Others posting at the local paper wondered whether Rogers would be sympathetic to civil disobedience in Elkhart County: "would really like to know how Sheriff Rogers would feel when WE start questioning HIS authority to enforce laws here in Elkhart County. Something tells me we will not have as much FREEDOM as Sheriff Rogers is being given."
But others were wildly enthusiastic about his trip. One woman responded to his Facebook post to say: "Brad Rogers for president! Preach it brother! Truth is truth! We could use a little of that in this society..ppl pointing fingers, blaming others, excuses..sick of it.. we need leaders who understand what's right, moral, and just simply true!"
Rogers went to Nevada at the invitation – and with the sponsorship – of the Oath Keepers, the conspiracy-minded “Patriot” organization dedicated to recruiting law enforcement officers, and was introduced onstage by Stewart Rhodes, the Oath Keepers’ founder and president. Rogers’ speech was aimed at encouraging other sheriffs to follow his example.
“I'm not here to judge Mr. Bundy,” he said. “But even if he was wrong, 200 armed federal agents to gather up cows? It should be the sheriff intervening so that we don't have a Waco or a Ruby Ridge all over again.”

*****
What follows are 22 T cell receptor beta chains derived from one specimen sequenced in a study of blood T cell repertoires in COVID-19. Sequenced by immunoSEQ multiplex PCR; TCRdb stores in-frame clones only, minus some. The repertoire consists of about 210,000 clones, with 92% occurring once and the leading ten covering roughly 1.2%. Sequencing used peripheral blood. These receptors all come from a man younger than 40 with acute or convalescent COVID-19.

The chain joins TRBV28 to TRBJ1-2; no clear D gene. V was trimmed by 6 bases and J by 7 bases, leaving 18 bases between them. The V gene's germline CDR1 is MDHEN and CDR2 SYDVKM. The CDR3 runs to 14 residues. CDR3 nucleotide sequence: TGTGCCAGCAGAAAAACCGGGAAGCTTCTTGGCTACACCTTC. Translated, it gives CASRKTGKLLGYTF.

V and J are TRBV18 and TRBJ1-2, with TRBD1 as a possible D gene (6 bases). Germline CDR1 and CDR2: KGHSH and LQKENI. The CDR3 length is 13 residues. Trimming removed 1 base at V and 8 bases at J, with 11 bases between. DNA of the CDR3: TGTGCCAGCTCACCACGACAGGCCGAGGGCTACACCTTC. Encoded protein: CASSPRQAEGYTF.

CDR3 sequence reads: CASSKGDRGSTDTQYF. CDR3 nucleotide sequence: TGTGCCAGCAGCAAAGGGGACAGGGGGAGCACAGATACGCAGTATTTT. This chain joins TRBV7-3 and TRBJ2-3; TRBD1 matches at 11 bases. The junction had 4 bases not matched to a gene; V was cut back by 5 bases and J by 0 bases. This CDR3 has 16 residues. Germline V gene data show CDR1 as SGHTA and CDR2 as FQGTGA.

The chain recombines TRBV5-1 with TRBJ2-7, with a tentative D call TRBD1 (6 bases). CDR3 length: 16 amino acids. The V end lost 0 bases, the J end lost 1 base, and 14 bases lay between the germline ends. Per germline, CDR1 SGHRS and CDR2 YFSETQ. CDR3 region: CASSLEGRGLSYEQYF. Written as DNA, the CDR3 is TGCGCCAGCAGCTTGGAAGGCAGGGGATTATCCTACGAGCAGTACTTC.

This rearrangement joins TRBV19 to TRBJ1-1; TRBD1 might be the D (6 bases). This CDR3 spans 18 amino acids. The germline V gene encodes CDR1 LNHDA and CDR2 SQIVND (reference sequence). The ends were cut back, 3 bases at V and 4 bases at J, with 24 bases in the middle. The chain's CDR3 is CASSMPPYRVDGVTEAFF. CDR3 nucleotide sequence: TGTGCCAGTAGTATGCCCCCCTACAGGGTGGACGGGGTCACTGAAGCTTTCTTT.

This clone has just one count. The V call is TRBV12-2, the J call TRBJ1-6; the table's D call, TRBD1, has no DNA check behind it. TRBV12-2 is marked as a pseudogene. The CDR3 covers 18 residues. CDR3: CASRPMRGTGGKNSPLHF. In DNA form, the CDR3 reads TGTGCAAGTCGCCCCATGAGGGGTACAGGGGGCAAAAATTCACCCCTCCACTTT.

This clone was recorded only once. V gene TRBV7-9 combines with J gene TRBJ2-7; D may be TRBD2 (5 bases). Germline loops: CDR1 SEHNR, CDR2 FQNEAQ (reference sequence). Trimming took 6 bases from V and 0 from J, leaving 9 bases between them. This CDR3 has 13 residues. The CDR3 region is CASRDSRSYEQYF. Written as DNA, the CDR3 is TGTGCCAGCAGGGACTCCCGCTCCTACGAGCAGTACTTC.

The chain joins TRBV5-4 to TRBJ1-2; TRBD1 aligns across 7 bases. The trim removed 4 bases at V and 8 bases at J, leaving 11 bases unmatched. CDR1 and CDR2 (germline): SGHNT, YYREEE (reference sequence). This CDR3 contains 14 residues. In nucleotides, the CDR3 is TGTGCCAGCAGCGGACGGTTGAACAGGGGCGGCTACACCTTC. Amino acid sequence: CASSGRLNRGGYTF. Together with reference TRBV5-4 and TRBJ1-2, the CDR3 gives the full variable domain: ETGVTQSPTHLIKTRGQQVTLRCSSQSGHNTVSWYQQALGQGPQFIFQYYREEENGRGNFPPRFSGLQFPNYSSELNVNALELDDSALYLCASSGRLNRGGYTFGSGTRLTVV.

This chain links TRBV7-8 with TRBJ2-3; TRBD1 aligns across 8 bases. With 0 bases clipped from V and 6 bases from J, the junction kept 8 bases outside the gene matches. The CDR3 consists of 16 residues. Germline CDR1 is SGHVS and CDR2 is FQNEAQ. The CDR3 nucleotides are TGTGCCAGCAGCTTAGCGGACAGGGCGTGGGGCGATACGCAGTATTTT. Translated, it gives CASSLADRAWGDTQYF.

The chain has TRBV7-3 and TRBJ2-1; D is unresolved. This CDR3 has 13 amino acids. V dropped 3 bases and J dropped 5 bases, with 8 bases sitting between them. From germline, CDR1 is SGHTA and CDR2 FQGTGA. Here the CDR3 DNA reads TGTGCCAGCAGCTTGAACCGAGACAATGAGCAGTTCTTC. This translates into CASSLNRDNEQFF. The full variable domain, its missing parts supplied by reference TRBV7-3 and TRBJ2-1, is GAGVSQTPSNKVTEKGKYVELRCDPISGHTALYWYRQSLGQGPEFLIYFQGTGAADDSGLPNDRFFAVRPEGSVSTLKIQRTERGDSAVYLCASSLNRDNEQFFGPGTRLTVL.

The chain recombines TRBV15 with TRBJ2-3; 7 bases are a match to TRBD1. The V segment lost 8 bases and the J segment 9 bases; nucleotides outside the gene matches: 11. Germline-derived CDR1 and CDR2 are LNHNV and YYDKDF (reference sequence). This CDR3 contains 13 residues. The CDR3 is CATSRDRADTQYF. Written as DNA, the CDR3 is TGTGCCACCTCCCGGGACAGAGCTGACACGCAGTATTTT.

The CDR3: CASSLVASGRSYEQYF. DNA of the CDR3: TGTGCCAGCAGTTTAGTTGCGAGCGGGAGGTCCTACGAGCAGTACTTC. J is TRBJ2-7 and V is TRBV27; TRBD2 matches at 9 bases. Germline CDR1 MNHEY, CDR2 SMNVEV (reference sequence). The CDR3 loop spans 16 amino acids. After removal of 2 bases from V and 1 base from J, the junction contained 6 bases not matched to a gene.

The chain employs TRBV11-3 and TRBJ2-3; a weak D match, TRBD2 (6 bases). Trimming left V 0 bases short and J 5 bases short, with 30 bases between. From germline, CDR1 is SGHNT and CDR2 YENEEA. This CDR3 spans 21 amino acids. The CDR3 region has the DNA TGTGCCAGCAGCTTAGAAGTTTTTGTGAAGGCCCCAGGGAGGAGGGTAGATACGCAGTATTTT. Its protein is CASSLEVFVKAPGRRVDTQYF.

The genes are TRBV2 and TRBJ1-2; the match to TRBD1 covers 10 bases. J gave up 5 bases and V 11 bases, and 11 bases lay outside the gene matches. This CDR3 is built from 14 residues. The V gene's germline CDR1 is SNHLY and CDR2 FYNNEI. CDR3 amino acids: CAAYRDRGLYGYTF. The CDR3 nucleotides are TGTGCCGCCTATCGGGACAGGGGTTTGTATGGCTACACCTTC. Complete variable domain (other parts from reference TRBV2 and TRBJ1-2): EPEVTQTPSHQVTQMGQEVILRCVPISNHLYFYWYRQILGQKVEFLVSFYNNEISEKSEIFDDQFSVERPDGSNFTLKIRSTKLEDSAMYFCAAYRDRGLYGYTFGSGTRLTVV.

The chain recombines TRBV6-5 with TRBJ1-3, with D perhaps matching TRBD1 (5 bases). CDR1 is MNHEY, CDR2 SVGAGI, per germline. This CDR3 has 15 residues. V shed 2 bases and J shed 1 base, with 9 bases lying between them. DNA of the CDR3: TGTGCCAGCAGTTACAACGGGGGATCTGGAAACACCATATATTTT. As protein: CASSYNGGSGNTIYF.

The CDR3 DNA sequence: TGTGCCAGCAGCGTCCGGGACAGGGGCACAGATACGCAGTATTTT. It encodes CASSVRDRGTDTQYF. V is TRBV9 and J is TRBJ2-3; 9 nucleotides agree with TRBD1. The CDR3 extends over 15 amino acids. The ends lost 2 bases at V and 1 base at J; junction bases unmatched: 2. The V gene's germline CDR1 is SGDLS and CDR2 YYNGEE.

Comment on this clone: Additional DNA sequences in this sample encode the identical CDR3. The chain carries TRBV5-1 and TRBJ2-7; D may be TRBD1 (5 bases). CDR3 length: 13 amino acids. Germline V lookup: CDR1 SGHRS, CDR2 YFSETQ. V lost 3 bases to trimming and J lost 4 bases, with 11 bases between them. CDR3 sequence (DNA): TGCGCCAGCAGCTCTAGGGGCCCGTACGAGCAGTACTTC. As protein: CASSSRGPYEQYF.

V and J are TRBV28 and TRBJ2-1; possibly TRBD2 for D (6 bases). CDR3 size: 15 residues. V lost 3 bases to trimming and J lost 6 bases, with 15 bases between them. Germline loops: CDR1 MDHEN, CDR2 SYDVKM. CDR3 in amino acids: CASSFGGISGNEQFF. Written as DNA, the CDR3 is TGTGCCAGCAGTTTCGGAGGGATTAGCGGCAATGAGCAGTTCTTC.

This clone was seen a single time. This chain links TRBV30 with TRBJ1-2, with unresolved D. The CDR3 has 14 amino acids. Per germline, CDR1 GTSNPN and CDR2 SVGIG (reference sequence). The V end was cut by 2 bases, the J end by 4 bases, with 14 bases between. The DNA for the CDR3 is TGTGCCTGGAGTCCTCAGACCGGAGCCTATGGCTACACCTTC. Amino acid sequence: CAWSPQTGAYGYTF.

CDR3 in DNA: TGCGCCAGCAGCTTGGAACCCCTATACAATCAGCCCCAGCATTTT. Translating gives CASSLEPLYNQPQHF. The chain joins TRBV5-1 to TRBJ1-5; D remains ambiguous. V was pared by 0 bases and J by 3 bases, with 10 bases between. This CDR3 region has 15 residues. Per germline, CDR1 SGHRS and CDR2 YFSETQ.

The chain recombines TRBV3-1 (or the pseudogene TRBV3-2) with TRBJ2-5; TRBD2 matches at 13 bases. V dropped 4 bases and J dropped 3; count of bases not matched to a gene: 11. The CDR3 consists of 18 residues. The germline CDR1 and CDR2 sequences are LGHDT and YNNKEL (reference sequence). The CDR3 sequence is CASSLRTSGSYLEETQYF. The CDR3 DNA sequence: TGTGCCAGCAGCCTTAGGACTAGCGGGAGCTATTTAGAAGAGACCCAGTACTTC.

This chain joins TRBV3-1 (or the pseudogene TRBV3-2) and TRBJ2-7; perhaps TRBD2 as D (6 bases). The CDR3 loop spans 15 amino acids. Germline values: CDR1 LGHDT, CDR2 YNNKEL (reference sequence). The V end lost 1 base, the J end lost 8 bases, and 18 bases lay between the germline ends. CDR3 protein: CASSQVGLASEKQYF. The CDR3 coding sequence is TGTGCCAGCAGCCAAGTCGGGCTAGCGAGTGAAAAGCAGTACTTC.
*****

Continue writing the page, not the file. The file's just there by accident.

"Sometimes we protect you from the criminals, but sometimes we have to step in and protect you from government," he added, to enthusiastic “amens”.
He claimed, again, that the sheriff is the supreme law of the land by noting their status as the highest-ranking elected law enforcement officials. Sheriffs, he said, are more connected to their communities because "we have a name, we have a face... You have a number for the sheriff. Who do you contact with the feds? There's no number. There's no face to them.”
He lauded the crowd: "Basically it's a bunch of peace-loving patriots like yourselves that are looking to have constitutional government and to not abide by any orders that are unconstitutional, like herding people into concentration camps or disarming the public or whatever the case may be," he said.